Using Basic Authentication over HTTPS in place of HTTP Digest Authentication
31 October 2019 12:40 PM
MarkLogic AppServer supports several authentication methods such as Basic, Digest, Kerberos, and in more recent years, SAML and Certificate-based authentication.
The two most common authentication methods are Basic and Digest authentication and the choice of which to use has often come down to security considerations; Basic Authentication uses a simple Base64 encoding to convert the userid and password in an HTTP Authorization header.
Unfortunately, the encoding process is not secure and it is a minor procedure to decode the header to reveal the actual userid and password.
To guard against the weaknesses of the Basic Authentication encoding process, Digest Authentication was developed to make use of new cryptographic hashing advancements and nonce values to prevent replay attacks and this became the authentication choice for most MarkLogic users wishing to secure access to their AppServers.
However, over time Digest Authentication has not been without problems; many of the security options specified within the Digest Authentication protocol are considered optional and, therefore, subject to implementation and compatibility differences between software products.
MarkLogic Server: Hardening Digest Authentication
With security in mind, MarkLogic made a number of changes to harden the Digest Authentication protocol used within the server from the 9.0-3 release and above; specifically, MarkLogic server now verifies the nonce, checks that the nonce is not being used as part of a replay attack, and verifies that the URI in the Authorization header is the same as the originating request URI.
Unfortunately, this has caused issues with some client software and libraries, which were not themselves securely implementing the Digest protocol. Most issues can usually be addressed by ensuring you are running a current version of your client software; however, there are occasions where problems can still occur, such as being repeatedly prompted to enter your userid and password.
Considerations for introducing HTTPS / TLS
If you are affected by Digest Authentication issues with MarkLogic, it is worth considering switching back to Basic Authentication with the addition of securing the connection between the client and MarkLogic AppServer using TLS, i.e., Basic Authentication over HTTPS.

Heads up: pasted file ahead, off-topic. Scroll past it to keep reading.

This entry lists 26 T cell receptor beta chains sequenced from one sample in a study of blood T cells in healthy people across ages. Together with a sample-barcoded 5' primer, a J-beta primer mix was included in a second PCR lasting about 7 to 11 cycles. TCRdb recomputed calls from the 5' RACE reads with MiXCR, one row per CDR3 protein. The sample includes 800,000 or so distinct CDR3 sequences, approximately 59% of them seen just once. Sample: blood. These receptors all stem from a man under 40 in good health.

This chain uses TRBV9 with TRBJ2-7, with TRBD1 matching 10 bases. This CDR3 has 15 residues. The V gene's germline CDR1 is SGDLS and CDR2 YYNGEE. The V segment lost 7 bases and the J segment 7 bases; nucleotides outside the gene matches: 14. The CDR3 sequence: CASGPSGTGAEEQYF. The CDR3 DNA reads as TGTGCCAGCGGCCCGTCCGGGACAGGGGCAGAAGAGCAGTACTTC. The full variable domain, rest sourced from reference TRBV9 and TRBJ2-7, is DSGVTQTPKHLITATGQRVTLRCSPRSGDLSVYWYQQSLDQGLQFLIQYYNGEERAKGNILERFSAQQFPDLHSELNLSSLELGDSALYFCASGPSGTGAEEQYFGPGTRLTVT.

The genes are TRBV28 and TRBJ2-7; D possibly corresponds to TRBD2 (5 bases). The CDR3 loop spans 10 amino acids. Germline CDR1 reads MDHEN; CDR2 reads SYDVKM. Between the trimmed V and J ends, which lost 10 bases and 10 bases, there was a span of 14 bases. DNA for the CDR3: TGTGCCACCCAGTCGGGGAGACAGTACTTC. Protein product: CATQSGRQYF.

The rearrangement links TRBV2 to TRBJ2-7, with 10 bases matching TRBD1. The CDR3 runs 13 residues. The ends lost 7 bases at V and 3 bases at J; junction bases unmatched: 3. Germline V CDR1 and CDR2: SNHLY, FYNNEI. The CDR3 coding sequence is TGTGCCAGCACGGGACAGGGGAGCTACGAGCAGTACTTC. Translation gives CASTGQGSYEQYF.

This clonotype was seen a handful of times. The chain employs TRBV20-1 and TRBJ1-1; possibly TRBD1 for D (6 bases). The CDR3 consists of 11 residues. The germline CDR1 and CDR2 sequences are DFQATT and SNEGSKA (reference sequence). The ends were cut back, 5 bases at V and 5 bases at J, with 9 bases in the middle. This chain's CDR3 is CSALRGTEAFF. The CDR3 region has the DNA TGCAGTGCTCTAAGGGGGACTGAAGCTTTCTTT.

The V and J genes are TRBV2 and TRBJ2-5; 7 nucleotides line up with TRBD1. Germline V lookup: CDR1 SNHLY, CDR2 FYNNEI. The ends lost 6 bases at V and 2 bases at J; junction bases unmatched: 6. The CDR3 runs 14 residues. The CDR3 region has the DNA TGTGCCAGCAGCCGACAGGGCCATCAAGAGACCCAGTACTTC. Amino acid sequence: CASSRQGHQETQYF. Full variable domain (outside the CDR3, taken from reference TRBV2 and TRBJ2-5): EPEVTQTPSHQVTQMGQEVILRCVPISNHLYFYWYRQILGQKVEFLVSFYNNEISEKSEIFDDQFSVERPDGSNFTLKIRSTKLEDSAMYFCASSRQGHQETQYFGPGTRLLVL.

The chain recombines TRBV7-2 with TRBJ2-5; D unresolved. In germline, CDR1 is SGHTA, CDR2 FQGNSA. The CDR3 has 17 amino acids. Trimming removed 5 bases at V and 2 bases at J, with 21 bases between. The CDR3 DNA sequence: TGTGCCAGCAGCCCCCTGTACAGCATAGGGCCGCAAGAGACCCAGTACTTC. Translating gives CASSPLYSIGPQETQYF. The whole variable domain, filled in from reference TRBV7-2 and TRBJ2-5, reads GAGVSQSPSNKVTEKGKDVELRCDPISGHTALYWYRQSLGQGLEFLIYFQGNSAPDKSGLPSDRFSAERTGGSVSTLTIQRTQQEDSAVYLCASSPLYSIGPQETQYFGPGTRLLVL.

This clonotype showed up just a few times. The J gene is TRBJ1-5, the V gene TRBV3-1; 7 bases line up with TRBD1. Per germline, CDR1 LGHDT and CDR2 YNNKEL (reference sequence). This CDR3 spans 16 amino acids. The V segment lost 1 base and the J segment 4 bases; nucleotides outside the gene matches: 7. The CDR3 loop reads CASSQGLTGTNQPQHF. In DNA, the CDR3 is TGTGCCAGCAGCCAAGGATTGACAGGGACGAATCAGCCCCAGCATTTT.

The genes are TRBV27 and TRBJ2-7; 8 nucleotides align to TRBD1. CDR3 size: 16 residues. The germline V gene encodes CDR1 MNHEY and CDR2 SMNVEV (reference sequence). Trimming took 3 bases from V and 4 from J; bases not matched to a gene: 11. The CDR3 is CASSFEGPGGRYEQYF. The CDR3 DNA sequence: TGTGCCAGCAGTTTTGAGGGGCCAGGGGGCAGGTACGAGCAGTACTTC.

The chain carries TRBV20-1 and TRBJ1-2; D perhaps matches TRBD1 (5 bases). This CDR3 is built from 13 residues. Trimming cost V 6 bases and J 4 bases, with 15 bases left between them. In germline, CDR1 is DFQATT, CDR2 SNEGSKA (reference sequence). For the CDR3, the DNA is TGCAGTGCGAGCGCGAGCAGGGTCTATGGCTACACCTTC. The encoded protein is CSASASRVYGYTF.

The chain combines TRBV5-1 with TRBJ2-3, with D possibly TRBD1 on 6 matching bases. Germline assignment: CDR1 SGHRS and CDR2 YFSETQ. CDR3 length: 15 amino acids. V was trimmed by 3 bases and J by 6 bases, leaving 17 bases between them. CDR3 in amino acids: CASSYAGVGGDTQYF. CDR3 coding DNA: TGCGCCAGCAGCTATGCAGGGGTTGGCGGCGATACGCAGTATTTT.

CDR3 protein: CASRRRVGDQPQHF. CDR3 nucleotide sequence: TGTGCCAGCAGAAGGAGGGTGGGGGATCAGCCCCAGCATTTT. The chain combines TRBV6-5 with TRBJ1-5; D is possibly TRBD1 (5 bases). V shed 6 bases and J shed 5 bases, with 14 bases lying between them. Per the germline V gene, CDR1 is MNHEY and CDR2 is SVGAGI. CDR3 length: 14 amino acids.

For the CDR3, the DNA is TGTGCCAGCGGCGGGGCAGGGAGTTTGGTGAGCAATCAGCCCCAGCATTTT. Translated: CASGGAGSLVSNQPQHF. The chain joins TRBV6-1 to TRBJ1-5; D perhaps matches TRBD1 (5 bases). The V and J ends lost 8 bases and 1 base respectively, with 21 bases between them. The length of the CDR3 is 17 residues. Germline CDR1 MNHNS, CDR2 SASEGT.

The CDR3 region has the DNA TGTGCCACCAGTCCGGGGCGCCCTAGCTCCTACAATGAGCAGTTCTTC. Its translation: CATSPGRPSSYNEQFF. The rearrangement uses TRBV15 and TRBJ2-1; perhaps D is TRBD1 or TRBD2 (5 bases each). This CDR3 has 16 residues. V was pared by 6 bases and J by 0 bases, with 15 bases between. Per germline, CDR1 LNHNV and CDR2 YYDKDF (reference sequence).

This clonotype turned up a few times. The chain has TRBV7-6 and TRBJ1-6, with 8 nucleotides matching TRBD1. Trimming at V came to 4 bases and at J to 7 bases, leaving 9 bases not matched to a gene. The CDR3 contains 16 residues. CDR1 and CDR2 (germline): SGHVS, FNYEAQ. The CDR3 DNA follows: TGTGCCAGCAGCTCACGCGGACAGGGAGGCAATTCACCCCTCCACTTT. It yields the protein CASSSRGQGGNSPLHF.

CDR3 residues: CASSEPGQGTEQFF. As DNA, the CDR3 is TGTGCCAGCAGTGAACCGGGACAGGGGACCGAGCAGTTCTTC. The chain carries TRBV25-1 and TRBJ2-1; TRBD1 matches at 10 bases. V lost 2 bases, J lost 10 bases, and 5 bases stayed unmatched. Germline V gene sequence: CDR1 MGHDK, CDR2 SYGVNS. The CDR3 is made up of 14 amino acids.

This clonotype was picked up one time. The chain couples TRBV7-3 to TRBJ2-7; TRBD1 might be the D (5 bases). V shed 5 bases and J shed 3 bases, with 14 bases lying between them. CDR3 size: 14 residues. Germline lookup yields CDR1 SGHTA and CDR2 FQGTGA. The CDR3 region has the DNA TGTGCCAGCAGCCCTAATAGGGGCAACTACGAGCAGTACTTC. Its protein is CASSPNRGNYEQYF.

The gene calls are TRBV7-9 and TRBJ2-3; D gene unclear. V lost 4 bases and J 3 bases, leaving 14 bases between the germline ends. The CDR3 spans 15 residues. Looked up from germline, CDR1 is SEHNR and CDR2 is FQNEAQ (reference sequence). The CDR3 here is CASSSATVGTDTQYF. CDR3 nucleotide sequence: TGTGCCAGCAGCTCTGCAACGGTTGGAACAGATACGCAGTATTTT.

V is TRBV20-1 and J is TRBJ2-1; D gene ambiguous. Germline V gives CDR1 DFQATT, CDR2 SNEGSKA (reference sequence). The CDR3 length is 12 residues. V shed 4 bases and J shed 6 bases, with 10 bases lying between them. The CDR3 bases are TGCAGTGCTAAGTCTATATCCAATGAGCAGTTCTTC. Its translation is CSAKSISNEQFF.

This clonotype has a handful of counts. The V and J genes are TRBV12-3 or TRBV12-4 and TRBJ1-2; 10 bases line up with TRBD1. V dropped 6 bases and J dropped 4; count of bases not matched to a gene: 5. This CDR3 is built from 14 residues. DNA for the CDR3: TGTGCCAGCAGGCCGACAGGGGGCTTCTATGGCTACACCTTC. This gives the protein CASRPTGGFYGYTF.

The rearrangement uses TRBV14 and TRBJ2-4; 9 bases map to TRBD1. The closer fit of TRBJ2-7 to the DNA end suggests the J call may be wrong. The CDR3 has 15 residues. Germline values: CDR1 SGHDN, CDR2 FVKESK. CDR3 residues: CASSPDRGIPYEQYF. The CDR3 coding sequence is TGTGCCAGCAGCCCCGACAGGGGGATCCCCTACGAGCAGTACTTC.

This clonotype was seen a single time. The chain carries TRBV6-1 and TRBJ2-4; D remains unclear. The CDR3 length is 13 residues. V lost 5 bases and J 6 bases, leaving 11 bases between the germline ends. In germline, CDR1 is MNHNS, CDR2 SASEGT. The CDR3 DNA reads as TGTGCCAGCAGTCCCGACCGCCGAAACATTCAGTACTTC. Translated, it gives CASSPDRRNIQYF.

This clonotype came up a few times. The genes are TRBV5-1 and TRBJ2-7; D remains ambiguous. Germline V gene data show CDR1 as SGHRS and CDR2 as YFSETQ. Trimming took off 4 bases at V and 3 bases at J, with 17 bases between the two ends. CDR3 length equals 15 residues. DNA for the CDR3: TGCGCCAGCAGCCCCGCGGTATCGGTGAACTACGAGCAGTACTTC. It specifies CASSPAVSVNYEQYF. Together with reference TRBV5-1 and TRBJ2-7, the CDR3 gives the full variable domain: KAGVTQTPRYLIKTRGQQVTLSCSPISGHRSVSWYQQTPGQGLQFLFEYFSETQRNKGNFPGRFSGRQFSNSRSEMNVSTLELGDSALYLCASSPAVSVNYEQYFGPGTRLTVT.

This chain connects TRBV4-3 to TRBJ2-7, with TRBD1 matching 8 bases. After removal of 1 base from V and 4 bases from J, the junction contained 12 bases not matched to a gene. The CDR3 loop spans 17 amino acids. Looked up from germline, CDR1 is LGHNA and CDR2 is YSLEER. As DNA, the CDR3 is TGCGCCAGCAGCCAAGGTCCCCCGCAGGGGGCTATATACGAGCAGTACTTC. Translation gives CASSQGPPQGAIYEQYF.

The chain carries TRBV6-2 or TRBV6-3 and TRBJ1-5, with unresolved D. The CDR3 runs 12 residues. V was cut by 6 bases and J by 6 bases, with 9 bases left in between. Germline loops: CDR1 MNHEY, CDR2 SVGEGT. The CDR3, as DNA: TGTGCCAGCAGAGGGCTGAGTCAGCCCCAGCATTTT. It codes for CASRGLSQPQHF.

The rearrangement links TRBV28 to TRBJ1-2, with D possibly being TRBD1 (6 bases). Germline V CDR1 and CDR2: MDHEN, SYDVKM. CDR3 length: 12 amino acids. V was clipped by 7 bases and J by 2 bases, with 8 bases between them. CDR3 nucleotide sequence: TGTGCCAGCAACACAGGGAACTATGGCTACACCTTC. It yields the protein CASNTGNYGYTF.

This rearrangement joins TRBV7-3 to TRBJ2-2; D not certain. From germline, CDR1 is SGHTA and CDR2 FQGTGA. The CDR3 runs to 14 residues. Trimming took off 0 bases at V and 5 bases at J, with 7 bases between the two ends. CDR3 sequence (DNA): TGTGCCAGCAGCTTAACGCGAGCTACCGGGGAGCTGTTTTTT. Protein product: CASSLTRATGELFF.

This will mitigate against the one original reason for using Digest over Basic Authentication in that it will prevent the Basic Authorization header from being disclosed and thus prevent decoding from taking place. In addition, unlike Digest Authentication, Basic Authentication over HTTPS not only protects the user credentials but also encrypts the payload being transmitted, which in itself may also contain sensitive information.
If you are still not convinced to convert from Digest Authentication to Basic Authentication over HTTPS then it is also worth considering the fact that the Digest Authentication protocol is probably nowhere near as secure today as you might think, to the point that Digest-MD5 - on which most the HTTP Digest Authentication is based - is now considered obsolete and deprecated due to a high number of security deficiencies that make it vulnerable to attack as detailed in RFC-6331
From RFC-6331 section 6, 7 and 8
6. DIGEST-MD5 outer hash (the value of the "response" directive) does not protect the whole authentication exchange, which makes the mechanism vulnerable to "man-in-the-middle" (MITM) attacks, such as modification of the list of supported qops or ciphers.
7. The following features are missing from DIGEST-MD5, making it insecure or unsuitable for use in protocols:
A. Channel bindings [RFC5056].
B. Hash agility (i.e., no easy way to replace the MD5 hash function with another one).
C. Support for SASLPrep [RFC4013] or any other type of Unicode character normalization of usernames and passwords. The original DIGEST-MD5 document predates SASLPrep and does not recommend any Unicode character normalization.
8. The cryptographic primitives in DIGEST-MD5 are not up to today's standards, in particular:
A. The MD5 hash is sufficiently weak to make a brute force attack on DIGEST-MD5 easy with common hardware [RFC6151].
B. The RC4 algorithm is prone to attack when used as the security layer without discarding the initial key stream output [RFC6229].
C. The DES cipher for the security layer is considered insecure due to its small key space [RFC3766].
Note that most of the problems listed above are already present in the HTTP Digest authentication mechanism.